Human Genome Project
U.S. Department of Energy

Economic Benefits

In 2011, Battelle and the Life Technologies Foundation issued a report titled, “Economic Impact of the Human Genome Project.” This was the first major report of this type. It offered five conclusions on the impact of the HGP. An update was issued in 2013 with more recent economic figures.

Conclusions on the HGP’s Impact

  1. The economic and functional impacts generated by the sequencing of the human genome are already large and widespread. Between 1988 and 2010 the human genome sequencing projects, associated research and industry activity—directly and indirectly—generated an economic (output) impact of $796 billion, personal income exceeding $244 billion, and 3.8 million job-years of employment. In the 2013 update, these numbers increased to economic (output) impact of $965 billion, personal income exceeding $293 billion, and 4.3 million job-years of employment.
  2. The federal government invested $3.8 billion in the HGP through its completion in 2003 ($5.6 billion in 2010 $). This investment was foundational in generating the economic output of $796 billion above, and thus shows a return on investment (ROI) to the U.S. economy of 141 to 1—every $1 of federal HGP investment has contributed to the generation of $141 in the economy.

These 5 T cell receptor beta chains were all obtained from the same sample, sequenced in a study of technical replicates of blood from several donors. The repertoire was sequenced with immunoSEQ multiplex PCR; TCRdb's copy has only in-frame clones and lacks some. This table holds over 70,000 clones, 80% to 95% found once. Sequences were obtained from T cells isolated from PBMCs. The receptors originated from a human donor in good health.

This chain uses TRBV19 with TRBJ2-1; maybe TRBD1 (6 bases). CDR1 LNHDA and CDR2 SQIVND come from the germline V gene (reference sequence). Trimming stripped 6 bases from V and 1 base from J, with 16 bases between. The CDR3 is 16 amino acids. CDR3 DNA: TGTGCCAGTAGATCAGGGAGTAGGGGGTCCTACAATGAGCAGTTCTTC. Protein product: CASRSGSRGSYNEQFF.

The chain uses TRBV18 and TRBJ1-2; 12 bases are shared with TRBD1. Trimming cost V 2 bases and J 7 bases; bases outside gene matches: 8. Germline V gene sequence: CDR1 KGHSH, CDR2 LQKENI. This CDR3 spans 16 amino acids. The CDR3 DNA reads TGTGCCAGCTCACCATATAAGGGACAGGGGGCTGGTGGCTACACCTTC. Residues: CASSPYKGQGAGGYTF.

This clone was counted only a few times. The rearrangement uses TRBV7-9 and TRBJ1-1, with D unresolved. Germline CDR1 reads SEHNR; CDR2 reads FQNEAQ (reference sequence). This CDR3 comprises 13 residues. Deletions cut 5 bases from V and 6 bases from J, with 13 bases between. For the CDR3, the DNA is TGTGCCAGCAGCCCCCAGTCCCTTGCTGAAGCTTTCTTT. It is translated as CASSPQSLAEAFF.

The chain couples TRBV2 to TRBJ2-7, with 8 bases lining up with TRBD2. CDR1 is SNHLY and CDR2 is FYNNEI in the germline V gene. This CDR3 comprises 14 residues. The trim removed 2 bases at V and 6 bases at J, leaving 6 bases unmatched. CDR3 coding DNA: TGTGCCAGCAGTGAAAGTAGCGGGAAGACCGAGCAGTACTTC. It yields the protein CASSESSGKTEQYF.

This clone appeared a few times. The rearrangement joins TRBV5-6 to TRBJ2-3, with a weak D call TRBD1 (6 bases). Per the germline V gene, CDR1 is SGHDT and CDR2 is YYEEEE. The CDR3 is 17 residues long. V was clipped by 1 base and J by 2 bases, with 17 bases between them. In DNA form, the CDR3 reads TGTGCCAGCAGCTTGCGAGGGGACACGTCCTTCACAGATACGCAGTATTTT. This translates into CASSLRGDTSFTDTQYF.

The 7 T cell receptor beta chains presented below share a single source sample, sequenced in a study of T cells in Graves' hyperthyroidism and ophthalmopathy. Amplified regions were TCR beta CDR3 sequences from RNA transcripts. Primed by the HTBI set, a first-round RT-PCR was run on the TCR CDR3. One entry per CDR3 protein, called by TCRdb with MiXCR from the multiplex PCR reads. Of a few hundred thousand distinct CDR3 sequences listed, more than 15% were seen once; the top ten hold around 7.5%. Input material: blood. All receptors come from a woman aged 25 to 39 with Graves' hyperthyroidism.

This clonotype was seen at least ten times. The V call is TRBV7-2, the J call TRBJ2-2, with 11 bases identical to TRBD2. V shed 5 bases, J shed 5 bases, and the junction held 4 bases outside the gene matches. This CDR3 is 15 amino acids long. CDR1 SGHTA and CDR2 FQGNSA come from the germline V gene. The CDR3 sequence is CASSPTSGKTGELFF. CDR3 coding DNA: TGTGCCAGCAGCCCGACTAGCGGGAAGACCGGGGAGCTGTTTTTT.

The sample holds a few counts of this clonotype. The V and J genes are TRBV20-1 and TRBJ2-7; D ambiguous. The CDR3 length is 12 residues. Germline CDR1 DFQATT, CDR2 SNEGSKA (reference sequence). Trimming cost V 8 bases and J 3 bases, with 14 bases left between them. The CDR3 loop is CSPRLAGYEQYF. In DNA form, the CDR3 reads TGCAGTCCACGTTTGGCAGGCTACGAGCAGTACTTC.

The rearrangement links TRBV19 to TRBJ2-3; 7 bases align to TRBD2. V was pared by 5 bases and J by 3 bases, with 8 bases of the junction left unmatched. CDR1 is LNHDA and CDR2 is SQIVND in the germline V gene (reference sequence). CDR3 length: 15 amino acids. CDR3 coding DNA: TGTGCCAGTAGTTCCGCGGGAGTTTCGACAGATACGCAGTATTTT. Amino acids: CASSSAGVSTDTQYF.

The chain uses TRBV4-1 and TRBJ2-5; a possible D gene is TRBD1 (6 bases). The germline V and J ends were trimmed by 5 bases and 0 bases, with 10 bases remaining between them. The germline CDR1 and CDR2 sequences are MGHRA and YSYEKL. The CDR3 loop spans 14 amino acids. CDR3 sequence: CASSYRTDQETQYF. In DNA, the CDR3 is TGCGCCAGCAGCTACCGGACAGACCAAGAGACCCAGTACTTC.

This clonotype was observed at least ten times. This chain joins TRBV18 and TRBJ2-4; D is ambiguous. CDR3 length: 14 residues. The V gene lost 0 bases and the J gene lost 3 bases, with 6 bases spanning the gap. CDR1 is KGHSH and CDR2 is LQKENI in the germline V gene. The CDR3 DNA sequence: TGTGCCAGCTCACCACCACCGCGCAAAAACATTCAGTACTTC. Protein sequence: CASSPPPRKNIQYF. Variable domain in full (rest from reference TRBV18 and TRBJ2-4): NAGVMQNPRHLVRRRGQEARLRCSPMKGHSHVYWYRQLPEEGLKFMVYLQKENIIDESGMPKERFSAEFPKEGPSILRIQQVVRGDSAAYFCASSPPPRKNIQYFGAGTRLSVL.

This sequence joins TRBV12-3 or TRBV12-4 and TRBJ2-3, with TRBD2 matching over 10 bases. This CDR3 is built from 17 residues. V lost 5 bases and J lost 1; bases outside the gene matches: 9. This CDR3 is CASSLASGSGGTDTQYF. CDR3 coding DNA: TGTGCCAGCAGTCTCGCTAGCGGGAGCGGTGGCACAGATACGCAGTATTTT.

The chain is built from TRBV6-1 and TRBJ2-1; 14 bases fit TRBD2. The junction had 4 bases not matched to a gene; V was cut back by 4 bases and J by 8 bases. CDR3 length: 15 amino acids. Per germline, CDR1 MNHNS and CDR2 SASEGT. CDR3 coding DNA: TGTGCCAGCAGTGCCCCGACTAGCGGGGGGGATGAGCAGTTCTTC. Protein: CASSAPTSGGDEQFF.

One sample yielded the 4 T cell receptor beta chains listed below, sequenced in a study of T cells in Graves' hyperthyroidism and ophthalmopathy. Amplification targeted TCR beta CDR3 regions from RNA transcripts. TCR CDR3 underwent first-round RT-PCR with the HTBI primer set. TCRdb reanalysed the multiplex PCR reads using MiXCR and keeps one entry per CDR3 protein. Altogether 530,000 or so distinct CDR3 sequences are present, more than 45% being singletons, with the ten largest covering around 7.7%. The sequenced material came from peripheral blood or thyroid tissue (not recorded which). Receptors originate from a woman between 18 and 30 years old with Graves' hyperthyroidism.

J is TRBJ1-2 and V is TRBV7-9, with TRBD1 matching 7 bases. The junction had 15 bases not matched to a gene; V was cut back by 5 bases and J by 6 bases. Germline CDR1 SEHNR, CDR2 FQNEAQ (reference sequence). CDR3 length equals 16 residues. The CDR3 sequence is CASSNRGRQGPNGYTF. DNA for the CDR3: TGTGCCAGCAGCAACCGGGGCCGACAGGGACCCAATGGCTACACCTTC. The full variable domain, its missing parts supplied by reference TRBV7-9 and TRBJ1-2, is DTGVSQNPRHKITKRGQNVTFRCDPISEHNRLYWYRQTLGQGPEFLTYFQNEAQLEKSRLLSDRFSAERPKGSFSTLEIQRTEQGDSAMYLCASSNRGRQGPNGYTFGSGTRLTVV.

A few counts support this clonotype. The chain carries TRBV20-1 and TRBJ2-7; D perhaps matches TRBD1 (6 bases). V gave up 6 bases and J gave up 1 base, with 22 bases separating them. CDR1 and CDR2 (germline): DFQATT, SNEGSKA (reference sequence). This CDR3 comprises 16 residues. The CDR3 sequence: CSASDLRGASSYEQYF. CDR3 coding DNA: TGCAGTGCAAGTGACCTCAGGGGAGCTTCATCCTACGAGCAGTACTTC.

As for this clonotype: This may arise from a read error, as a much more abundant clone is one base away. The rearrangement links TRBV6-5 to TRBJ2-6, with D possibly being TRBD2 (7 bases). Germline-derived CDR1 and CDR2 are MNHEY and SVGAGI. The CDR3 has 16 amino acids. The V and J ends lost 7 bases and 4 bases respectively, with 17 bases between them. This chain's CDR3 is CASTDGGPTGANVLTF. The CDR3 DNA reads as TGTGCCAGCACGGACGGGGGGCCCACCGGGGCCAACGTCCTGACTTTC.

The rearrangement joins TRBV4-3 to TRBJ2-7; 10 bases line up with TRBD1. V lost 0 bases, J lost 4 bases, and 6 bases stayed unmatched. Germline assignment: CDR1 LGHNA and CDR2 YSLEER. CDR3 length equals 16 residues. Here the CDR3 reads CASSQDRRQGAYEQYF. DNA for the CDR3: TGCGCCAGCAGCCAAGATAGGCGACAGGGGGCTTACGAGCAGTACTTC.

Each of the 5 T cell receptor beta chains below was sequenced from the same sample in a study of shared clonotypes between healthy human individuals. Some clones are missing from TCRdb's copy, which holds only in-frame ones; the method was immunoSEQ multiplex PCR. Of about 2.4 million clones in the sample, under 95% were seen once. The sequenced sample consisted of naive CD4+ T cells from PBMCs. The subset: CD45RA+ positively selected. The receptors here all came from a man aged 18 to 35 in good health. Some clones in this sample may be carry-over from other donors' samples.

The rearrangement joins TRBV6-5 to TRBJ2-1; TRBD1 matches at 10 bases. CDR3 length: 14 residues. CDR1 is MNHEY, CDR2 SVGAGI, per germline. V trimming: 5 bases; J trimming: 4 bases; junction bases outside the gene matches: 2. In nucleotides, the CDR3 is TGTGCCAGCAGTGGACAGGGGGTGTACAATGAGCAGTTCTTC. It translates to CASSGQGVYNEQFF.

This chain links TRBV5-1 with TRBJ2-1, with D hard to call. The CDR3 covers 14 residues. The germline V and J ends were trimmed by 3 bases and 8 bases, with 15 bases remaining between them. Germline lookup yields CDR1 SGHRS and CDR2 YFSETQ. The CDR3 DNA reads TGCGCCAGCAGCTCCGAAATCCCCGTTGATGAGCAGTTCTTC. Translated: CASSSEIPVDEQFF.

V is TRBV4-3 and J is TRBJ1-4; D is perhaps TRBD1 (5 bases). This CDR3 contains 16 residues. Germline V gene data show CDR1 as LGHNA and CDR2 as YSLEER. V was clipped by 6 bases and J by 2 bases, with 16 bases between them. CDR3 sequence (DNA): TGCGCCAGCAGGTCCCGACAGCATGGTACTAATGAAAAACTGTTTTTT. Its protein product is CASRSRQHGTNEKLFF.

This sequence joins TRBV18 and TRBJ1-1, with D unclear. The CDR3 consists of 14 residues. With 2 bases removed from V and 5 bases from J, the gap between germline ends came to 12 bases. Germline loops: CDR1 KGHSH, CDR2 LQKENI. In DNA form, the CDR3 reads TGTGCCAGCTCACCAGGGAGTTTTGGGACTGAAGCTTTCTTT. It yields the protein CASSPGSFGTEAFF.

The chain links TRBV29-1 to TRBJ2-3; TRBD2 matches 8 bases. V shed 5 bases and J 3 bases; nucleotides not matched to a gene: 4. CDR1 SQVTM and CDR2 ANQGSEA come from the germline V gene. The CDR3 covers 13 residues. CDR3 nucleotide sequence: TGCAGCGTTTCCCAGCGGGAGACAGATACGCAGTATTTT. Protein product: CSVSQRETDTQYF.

3. In 2010 alone, the genomics-enabled industry generated over $3.7 billion in federal taxes and $2.3 billion in U.S. state and local taxes. Thus in one year, revenues returned to government nearly equaled the entire 13-year investment in the HGP.
  4. Overall, however, the impacts of the human genome sequencing are just beginning—large scale benefits in human medicine, agriculture, energy, and environment are still in their early stages. The best is truly yet to come.
  5. The HGP is arguably the single most influential investment to have been made in modern science and a foundation for progress in the biological sciences moving forward.


The study for the report was done using an ‘input–output’ economic model, which was questioned in a related Nature News item (May 11, 2011).

Graphic showing the effects associated with human genome sequencing.

The structure of forward and backward linkage impacts associated with human genome sequencing.